No, we have not survived terrorism’s murderous cycle
The problem that raging emotions cannot understand is that no country can deter someone who has lost their mind from using a truck to kill people
Is it enough not to be direct victims of murder, and not to be offenders, to breathe a sigh of relief and think we are survivors? Regarding the French city of Nice, once again we are faced with two murderous scenes: the massacre in which a man ran over people in his truck, and the subsequent explosion of more hatred that paves the way for a new massacre and a more violent, oppressive world.
Following the massacre, some in the West are reprimanding French and Western leaders, demanding security and protection, and rejecting calls to take non-racial stances and strict positions against Muslims. Meanwhile, some in our societies celebrated the massacre, considering it the price of Western policies.
When such things happen, those of us who think we have survived find ourselves facing waves of reactions that are sometimes harsher than the murder itself, and make us feel suffocated. What kind of survival is this? Although we are not among the dead, we are witnesses and participants in what follows. Reactions to terrorism produce more terrorism.
The problem that raging emotions cannot understand is that no country can deter someone who has lost their mind from using a truck to kill peopleDiana Moukalled
What happened following the Nice massacre happened after other massacres in France. I am referring to the media’s focus on a deterrent security policy that lacks the social and cultural depth required to confront all this murder. Persistent demands for strong security have fallen into the trap of right-wing movements, where extremism and isolation are being marketed.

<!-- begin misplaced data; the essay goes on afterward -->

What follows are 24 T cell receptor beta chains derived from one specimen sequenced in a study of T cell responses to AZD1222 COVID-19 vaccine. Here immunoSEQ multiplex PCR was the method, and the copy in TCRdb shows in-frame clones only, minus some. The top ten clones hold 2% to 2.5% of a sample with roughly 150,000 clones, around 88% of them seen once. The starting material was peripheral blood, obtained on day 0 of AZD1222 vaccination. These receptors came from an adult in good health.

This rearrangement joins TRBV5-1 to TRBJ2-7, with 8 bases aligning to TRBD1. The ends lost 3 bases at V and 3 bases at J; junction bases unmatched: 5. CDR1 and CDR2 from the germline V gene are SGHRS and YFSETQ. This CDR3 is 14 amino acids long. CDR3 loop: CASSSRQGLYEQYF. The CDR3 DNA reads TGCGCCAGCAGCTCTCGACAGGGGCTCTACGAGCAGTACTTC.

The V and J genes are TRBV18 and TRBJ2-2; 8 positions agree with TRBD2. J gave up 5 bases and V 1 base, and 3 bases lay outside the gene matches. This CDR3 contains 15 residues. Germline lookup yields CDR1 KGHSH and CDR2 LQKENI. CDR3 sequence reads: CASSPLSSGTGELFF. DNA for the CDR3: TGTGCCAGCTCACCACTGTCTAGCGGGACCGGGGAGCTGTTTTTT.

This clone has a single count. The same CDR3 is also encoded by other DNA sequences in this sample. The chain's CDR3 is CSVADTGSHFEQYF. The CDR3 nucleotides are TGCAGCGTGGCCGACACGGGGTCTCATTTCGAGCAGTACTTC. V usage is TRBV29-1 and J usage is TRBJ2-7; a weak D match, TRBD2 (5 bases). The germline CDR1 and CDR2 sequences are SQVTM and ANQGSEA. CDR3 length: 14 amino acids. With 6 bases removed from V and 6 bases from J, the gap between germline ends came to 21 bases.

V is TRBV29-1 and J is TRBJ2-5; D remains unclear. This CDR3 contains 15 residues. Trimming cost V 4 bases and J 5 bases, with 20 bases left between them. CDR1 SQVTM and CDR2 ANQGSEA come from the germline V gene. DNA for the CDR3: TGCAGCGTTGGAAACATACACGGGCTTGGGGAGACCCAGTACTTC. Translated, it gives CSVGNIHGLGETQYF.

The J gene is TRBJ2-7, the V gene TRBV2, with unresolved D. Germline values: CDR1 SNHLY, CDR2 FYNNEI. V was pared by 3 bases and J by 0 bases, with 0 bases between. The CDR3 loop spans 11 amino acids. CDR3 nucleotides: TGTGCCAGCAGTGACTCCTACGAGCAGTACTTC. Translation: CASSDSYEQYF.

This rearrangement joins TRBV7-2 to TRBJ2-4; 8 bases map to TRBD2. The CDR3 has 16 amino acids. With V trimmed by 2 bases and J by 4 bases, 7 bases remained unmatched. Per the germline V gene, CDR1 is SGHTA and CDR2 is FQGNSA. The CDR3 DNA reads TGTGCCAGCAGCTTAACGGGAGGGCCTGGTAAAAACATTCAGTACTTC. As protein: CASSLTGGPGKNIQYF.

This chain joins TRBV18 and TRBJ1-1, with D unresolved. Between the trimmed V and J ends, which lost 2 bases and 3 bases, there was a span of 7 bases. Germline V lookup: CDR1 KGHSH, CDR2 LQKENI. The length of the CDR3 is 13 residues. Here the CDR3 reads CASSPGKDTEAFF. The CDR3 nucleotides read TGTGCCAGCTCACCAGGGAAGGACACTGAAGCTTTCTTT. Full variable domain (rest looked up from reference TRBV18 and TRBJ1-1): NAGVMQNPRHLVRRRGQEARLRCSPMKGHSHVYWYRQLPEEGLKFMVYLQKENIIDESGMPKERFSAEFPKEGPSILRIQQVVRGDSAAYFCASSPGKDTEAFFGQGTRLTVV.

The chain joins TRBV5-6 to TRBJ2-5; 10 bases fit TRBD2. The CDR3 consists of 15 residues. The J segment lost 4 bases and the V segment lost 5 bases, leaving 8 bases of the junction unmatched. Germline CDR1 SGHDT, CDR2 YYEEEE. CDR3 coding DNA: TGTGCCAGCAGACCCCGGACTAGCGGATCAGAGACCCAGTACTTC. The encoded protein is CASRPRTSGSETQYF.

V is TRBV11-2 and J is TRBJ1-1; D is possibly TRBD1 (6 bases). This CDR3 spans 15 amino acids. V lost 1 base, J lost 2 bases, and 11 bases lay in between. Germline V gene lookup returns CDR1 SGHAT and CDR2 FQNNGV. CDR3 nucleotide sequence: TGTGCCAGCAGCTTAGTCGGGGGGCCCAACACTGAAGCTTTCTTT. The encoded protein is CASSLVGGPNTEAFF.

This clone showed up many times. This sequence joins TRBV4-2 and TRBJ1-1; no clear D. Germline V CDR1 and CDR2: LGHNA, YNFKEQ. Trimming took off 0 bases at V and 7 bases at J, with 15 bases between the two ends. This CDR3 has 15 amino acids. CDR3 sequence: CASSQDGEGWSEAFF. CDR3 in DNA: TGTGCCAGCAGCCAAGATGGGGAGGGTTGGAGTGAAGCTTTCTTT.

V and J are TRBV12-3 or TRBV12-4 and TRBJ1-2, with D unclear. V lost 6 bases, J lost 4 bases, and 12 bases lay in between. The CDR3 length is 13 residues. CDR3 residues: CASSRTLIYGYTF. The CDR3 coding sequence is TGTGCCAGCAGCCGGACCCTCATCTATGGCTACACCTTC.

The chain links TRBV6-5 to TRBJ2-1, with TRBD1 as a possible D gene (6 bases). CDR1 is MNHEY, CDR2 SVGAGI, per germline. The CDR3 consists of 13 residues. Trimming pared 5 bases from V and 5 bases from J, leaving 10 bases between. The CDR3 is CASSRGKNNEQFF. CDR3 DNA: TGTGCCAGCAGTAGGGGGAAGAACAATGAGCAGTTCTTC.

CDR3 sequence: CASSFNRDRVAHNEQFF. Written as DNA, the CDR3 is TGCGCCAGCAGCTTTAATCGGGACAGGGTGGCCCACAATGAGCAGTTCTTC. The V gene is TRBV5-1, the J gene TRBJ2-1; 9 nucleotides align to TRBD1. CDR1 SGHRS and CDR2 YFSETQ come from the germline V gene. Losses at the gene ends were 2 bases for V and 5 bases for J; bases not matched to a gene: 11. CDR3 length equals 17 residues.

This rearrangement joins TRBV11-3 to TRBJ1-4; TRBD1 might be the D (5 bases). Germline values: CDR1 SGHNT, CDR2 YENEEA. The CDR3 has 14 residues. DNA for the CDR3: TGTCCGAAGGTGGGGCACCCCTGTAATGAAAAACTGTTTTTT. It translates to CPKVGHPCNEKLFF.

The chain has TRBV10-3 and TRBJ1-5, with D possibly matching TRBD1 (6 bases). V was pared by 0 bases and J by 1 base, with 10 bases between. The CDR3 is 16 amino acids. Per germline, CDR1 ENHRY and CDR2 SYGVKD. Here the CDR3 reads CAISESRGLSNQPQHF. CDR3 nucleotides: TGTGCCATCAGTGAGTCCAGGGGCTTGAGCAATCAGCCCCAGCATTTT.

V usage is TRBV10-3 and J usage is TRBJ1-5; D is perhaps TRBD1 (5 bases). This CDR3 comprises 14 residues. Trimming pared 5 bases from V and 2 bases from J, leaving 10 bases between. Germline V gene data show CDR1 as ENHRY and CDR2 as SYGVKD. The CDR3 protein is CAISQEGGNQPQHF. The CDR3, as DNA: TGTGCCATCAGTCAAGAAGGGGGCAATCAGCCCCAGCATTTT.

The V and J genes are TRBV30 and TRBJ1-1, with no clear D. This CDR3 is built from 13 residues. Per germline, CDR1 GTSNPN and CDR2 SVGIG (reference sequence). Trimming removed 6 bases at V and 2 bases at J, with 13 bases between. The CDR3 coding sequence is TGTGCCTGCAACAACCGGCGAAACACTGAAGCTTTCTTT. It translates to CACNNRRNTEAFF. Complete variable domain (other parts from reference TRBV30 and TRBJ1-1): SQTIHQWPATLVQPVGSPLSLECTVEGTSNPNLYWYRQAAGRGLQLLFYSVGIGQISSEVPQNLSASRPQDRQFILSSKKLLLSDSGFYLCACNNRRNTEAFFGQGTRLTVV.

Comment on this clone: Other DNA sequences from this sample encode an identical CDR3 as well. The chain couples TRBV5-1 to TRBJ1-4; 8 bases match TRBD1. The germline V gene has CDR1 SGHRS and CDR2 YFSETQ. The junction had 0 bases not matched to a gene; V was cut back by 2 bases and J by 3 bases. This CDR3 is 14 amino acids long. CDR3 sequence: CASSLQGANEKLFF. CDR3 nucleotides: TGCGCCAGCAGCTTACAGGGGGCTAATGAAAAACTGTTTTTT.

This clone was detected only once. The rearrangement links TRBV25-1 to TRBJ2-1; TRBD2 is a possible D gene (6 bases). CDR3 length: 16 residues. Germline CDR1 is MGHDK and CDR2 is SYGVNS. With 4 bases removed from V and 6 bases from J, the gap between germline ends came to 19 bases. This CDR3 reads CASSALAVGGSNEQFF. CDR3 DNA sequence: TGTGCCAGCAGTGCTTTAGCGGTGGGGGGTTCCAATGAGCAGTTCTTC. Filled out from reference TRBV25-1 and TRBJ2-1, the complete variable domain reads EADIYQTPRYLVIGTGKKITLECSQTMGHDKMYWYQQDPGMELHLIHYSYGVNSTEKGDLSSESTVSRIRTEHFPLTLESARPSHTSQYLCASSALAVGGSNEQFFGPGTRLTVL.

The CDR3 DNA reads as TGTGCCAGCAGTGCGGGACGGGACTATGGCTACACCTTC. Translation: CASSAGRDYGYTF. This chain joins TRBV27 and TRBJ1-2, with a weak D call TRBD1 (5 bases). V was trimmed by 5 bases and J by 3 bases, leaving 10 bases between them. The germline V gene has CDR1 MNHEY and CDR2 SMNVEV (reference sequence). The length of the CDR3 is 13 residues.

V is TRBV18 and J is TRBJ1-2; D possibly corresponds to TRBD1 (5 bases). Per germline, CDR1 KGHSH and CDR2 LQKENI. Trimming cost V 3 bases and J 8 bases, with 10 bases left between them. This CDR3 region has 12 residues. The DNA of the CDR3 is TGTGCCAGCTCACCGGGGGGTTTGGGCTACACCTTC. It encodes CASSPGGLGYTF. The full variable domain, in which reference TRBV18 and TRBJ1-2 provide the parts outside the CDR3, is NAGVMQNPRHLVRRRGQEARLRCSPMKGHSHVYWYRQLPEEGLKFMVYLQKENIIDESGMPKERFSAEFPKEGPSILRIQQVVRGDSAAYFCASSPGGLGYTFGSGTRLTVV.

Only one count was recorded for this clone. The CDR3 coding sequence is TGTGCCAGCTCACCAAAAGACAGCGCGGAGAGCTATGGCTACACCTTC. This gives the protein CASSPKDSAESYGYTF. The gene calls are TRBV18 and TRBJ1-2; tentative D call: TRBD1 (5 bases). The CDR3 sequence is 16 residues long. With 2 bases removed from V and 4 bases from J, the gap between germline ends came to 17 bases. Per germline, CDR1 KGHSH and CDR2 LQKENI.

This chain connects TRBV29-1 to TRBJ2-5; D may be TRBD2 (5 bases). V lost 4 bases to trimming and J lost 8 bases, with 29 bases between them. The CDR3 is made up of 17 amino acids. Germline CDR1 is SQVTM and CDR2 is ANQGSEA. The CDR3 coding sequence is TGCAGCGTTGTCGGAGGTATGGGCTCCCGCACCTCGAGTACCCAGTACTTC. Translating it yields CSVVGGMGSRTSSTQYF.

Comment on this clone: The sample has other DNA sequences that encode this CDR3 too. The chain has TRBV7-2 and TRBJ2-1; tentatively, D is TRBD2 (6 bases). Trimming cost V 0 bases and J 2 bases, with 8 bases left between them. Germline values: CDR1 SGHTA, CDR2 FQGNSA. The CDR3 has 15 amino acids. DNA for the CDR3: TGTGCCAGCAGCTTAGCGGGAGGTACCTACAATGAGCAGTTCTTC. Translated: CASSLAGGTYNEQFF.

The problem that raging emotions cannot understand is that no country can deter someone who has lost their mind from using a truck to kill people. Prior to his act, French warplanes performed an air parade and displayed their deterrent power, which is supposed to be one of the means of protecting the French people. However, a disturbed man proved that warplanes and advanced weapons were unable to protect people celebrating in the streets of Nice.
The French people, like any other who have been targeted with such murder, deserve the world’s solidarity and sympathy. However, what is worrisome is that reactions have become terrorists’ best means to mobilize, recruit and plan for worse. Therefore, statements that policies adopted to deal with terrorist operations have not produced security are not naive.
This article was first published in Asharq al-Awsat on July. 18, 2016.
Diana Moukalled is the Web Editor at the Lebanon-based Future Television and was the Production & Programming Manager with at the channel. Previously, she worked there as Editor in Chief, Producer and Presenter of “Bilayan al Mujaradah,” a documentary that covers hot zones in the Arab world and elsewhere, News and war correspondent and Local news correspondent. She currently writes a regular column in AlSharq AlAwsat. She also wrote for Al-Hayat Newspaper and Al-Wasat Magazine, besides producing news bulletins and documentaries for Reuters TV. She can be found on Twitter: @dianamoukalled.
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